Indiananapolis Plant Will Turn Landfill Gas Into Fuel For Long-Haul Trucks

Jun 14, 2019

A UPS truck in Beatty, Nevada, 2009
Credit Mark Holloway / Wikimedia Commons

  Kinetrex Energy will capture methane from the South Side Landfill and liquefy it into a fuel for shipping companies like UPS. Methane is one of the fastest growing greenhouse gas emissions that contributes to climate change. 

Kinetrex President & CEO Aaron Johnson says this will be the first renewable natural gas plant for the company, though it already fuels its trucking customers with gas purchased from other states.

He says Indiana actually plays a big role in the renewable natural gas market — whether it's distribution, storage, or making engines that can use the fuel.

“People often don’t think of Indiana as kind of a green or alternative fuels state or area, but we’re actually kind of the backbone behind a lot of this stuff,” Johnson says.

Johnson says for trucks that use regular natural gas, little to no changes need to be made in order for them to use renewable natural gas. He estimates that the renewable natural gas the Indianapolis plant produces will replace more than 8 million gallons of diesel fuel.

Devinder Mahajan is the director of the Institute of Gas Innovation and Technology at Stony Brook University. He says that because more than 60 percent of the energy we use stays in waste, this fuel has a lot of potential.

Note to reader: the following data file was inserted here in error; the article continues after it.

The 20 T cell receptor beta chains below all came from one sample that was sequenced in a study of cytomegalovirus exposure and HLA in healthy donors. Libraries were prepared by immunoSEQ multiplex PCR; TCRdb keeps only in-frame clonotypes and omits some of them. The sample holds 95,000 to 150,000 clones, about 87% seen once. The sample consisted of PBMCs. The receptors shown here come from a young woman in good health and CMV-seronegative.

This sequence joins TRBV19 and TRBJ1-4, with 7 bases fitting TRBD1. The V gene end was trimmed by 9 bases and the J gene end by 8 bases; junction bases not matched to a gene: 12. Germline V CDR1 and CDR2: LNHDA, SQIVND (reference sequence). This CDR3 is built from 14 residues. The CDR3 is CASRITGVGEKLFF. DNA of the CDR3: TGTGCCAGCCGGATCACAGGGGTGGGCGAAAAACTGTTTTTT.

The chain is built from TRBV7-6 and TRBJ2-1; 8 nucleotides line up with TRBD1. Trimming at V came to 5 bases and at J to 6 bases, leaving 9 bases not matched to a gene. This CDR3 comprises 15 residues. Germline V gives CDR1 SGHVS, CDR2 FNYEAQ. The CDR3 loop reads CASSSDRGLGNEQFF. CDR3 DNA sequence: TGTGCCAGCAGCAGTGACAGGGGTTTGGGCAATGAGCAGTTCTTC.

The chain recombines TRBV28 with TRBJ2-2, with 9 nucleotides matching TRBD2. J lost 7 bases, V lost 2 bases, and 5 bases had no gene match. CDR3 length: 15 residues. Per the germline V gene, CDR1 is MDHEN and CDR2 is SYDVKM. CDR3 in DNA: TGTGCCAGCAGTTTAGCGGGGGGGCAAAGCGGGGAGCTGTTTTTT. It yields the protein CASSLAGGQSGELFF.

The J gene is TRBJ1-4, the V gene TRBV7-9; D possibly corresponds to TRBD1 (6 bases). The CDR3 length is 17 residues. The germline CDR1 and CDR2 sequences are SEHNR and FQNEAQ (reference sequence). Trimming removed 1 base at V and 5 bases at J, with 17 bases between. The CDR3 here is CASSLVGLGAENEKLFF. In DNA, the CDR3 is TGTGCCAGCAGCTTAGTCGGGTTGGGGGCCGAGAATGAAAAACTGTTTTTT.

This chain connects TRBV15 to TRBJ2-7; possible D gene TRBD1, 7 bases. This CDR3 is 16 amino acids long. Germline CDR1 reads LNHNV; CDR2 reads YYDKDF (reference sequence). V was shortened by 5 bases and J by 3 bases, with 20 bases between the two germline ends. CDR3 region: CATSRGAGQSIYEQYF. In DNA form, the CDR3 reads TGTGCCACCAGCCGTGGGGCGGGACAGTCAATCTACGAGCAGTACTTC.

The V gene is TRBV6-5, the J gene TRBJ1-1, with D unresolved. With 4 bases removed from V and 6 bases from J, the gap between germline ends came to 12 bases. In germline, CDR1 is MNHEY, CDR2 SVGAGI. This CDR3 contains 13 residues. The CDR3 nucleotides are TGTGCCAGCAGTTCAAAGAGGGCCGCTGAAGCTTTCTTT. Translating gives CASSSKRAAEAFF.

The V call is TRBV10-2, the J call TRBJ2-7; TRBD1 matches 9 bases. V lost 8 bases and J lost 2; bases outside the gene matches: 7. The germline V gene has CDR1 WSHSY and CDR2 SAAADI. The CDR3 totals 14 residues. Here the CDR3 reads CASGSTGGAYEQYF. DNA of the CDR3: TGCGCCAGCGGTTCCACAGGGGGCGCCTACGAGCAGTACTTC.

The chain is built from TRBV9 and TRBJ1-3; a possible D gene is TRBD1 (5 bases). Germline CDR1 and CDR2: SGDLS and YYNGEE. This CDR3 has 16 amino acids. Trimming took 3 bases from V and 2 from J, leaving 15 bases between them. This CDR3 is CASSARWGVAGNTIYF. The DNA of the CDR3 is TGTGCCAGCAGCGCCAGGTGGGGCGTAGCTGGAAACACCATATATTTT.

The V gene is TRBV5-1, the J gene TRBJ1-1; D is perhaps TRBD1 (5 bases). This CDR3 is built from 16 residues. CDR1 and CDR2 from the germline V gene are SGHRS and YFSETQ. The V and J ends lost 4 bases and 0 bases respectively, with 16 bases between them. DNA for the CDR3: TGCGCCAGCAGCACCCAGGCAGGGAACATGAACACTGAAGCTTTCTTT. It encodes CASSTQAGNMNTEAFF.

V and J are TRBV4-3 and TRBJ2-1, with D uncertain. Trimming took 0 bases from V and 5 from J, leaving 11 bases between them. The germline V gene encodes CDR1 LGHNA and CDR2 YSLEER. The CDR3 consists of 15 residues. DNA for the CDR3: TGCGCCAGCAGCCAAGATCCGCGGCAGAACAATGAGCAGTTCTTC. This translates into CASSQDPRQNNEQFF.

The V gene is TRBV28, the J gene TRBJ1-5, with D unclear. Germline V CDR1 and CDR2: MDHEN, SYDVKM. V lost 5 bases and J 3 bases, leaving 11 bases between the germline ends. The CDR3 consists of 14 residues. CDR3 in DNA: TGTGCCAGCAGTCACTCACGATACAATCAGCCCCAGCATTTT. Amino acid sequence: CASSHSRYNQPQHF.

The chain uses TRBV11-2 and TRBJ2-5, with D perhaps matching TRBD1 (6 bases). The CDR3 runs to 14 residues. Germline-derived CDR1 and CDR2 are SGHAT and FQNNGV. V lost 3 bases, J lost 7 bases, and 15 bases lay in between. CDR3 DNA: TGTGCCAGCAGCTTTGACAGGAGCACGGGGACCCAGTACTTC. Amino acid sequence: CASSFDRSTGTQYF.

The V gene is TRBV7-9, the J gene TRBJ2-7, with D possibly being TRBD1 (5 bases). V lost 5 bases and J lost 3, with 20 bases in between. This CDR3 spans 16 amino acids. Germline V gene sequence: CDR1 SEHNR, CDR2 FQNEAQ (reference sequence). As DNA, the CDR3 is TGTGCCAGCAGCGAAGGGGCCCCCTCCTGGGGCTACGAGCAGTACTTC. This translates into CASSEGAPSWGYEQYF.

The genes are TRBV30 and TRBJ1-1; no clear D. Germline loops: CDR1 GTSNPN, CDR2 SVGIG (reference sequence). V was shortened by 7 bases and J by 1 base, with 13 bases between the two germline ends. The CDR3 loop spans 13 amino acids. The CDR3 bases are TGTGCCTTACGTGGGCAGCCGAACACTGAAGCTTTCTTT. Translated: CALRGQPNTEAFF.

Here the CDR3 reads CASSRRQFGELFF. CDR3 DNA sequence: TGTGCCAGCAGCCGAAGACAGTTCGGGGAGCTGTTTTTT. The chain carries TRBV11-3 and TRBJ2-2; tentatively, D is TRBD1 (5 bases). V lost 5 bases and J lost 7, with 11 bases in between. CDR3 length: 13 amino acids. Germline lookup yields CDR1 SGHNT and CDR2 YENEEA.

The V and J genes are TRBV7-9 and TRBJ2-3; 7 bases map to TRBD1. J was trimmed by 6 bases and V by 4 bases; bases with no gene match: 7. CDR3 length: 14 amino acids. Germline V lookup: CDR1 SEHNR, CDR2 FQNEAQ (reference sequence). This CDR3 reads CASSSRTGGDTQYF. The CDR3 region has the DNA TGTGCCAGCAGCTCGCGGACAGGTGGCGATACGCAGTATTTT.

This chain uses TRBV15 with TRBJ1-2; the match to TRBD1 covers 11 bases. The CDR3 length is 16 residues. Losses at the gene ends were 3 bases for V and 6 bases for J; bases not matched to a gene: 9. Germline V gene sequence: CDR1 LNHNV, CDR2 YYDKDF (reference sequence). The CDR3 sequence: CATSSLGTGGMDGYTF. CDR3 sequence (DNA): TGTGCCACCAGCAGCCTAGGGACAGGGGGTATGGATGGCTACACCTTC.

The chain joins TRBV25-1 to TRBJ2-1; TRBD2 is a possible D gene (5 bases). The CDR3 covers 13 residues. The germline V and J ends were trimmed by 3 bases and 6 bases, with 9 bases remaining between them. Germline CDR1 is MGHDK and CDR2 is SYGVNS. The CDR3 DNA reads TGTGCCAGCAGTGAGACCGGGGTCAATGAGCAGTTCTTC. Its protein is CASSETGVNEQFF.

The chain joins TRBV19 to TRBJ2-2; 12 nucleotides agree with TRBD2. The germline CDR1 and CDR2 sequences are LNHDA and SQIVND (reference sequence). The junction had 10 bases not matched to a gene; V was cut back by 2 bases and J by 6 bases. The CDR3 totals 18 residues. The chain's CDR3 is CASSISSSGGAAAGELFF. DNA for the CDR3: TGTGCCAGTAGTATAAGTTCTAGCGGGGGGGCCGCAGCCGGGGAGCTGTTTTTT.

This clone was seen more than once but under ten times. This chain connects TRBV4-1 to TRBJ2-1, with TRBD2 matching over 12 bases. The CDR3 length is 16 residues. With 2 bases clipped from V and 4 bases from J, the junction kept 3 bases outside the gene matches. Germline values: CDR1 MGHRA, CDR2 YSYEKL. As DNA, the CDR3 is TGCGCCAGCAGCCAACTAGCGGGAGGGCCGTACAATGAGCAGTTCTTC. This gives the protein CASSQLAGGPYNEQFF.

“No question that you will start seeing RNG in a big way,” Mahajan says.

Danica Sarlya is the center program manager at the TomKat Center for Sustainable Energy Operation. She says because there is some uncertainty about whether the Renewable Fuel Standard will be renewed, some companies are hesitant to invest in the technology.

Mahajan says since the U.S. gets most of its electricity from coal and natural gas, trucks that use renewable natural gas are actually greener than electric ones. He says the process also takes out some harmful waste byproducts like hydrogen sulfide.

Manure can also be used to create renewable natural gas. A plant in northern Indiana does this with manure from Fair Oaks Farms, a dairy recently accused of animal abuse.

Indiana Environmental reporting is supported by the Environmental Resilience Institute, an Indiana University Grand Challenge project developing Indiana-specific projections and informed responses to problems of environmental change.